"Even though we were a better team, we didn't have the right mentality," Samhan said. "Some of the guys on that team went home and were still happy to be in the tournament. But some of the younger guys, me, Mickey, Clint [Steindl], we were like, 'That's B.S., man. We could have beaten them.' That really helped us the next time we went."
The mindset Saint Mary's took into the 2010 tournament was entirely different even though the Gaels once again were a No. 10 seed. A confident, driven Saint Mary's team outclassed seventh-seeded Richmond and upended second-seeded Villanova behind the low-post dominance of Samhan, who had a total of 61 points in those two games.
"We thought we should beat Villanova that year," Samhan said. "We thought we were better player for player. And then we had a bunch of Australians that didn't know enough about college basketball to know we weren't supposed to win that game. To them, all the names were the same."
Who has this ingredient this year? Murray State, whose stars Isaiah Canaan, Jewuan Long and Ivan Aska each contributed to the 2010 team that beat Vanderbilt in the first round of the NCAA tournament before falling to Butler by two.
4. Deep threats
Take a look at the mid-majors who have made deep runs in recent years, and the majority each shared this characteristic: They were dangerous from behind the arc.
Ryan Wittman (Getty Images)The five top scorers on Cornell's 2010 Sweet 16 team besides its 7-foot center shot 39 percent or better from 3-point range. Three of Davidson's best players on its 2008 Elite Eight team shot 40 percent or better from behind the arc including star Stephen Curry, who buried 43.2 percent of his threes that season. And then there's the king of the deep ball, Gonzaga's 1999 Sweet 16 team, which shot 40 percent as a team from 3-point range thanks to the feathery strokes of guys like Richie Frahm, Matt Santangelo and Ryan Floyd.
"My team at Gonzaga shot the ball incredibly well from three, and I think that's of the utmost importance," Monson said. "All these teams that made runs could all score the basketball. When kids have a swagger about them and can make shots, all of a sudden they have more energy, they defend better and they have a sense of invincibility about them."
Whereas teams from power conferences often win with size and athleticism in their frontcourts or with slashing future pros at wings, it's harder for mid-majors to land those types of players. As a result, the 3-point ball can be the great equalizer that enables mid-majors to keep it close or even topple a team with greater talent at most every position.
VCU's Final Four team that made the second most threes nationally during the 2010-11 season was an ideal example of that premise. The Rams surrounded versatile forward Jamie Skeen with an array of shooters, each of whom were capable of making opposing defenses pay for leaving them free.
"We had probably six, seven guys that could shoot and it helped us out a lot," ex-VCU point guard Joey Rodriguez said. "You couldn't key on one guy. You guard Skeen one-on-one, he was going to score. You bring a double and we had three guys on the outside that could hit an open three."
Who has this ingredient this year? Creighton, which shoots an absurd 42.5 percent as a team from 3-point range. Doug McDermott's 49.5 percent from behind the arc headlines a list of five rotation players who shoot 40 percent or higher.
5. Good fortune
Ask Brad Stevens how Butler made back-to-back national championship games in 2010 and 2011, and the Bulldogs coach lists a handful of key factors.
He cites a sturdy defense that granted few layups and an abundance of contested jumpers. He notes the ability of NBA prospects Gordon Hayward and Shelvin Mack to shoulder the scoring burden when necessary. And he points to the presence of forward Matt Howard, who often seemed to will Butler to victories in close games with his knack for clutch baskets or rebounds.
All those factors were indeed vital to Butler's success, but Stevens doesn't shy away from the other one that definitely played a role: Good luck. Six of Butler's 10 NCAA tournament victories the past two seasons were by four or less points, which suggests the Bulldogs played well enough to have a chance to beat some of the nation's best teams but also caught a few fortunate breaks that helped them advance.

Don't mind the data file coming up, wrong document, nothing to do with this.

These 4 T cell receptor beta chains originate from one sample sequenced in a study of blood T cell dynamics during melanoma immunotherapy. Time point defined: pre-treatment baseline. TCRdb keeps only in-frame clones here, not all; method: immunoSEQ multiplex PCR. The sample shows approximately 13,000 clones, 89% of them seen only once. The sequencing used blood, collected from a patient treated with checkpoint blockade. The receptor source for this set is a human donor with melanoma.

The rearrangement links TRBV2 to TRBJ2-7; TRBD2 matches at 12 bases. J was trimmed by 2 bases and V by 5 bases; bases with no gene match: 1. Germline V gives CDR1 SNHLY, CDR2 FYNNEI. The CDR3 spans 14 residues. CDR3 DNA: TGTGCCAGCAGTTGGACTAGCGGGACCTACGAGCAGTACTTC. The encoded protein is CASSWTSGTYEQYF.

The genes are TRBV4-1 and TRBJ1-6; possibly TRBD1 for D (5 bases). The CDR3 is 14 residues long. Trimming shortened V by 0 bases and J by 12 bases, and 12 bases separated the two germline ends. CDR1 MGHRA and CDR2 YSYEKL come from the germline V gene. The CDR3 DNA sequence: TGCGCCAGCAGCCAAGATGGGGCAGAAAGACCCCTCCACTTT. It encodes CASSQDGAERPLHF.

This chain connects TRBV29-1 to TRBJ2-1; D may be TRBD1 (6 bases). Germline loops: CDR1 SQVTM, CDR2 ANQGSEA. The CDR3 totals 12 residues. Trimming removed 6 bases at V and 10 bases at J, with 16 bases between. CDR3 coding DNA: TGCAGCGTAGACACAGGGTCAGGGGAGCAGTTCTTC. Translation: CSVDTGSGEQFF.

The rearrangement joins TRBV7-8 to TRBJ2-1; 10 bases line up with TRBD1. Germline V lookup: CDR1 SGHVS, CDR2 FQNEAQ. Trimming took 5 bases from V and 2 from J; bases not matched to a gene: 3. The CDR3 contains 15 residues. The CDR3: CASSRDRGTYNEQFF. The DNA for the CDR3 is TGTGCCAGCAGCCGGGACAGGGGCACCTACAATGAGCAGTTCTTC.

Last year alone, they needed a Howard put-back at the buzzer to beat Old Dominion in the round of 64. Then in the round of 32, Butler upset Pittsburgh 71-70 thanks to an inexplicable foul by the Panthers' Nasir Robinson in the final second that negated the equally needless foul Mack had committed with less than two seconds to go and the Bulldogs ahead by one.
"There's a lot of luck that goes into having success in March, and I said that throughout the tournament," Stevens said. "When we played UConn last year [in the title game], it could have easily been Pittsburgh or Old Dominion and not us."
Sometimes good fortune can benefit teams not just in the form of a lucky break during a game but in the draw the selection committee grants them.
Stevens admits he's not sure his 2011 Butler team would have reached the Final Four had it drawn the same opponent the 2010 team did in the Elite Eight, an aggressive Kansas State team that thrived on forcing turnovers. And Drew says he's certain Valparaiso would have gone home after the first round for the third straight year in 1998 had the Crusaders drawn the formidable Arizona team that pummeled them 90-51 in 1996.
"We were playing in Arizona, and that Arizona team was bringing Jason Terry and Michael Dickerson — two first-round draft picks — off the bench," Drew said with a chuckle. "Those were two bad signs for us."
Who has this ingredient this year? Too soon to say for sure, but Murray State caught a lucky break from the selection committee. The Racers begin the NCAA tournament in nearby Louisville and drew an opening-round opponent, Colorado State, that is just 3-9 in road games this season.
The overwhelming lesson from speaking to mid-major heroes of the past is that there are ingredients that improve a team's chances for March success but no single formula that guarantees it.
Some teams rode a superstar and his supporting cast. Others won with more balanced scoring. Some teams had veteran tournament-savvy coaches. Others had coaches in their early 30s making their March Madness debut.
The one factor that almost every mid-major benefits from in March is that the pressure typically is squarely on the shoulders of the team from the higher-profile conference. Whereas the best mid-majors play with pressure throughout the regular season since a bad loss or two can drop them out of at-large contention, they're able to play loose in the NCAA tournament because they've already accomplished the goal of getting there.
"When they get to the tournament, it's a lot of freedom," Stevens said. "There's no pressure in their shoulders when they're practicing a couple days before. They're very relaxed, very focused. They're enjoying the experience. I don't know this because I've never lived it, but I can't imagine it's easy to walk into the tournament as Kentucky, Carolina and Duke. There's extra pressure on those types of teams."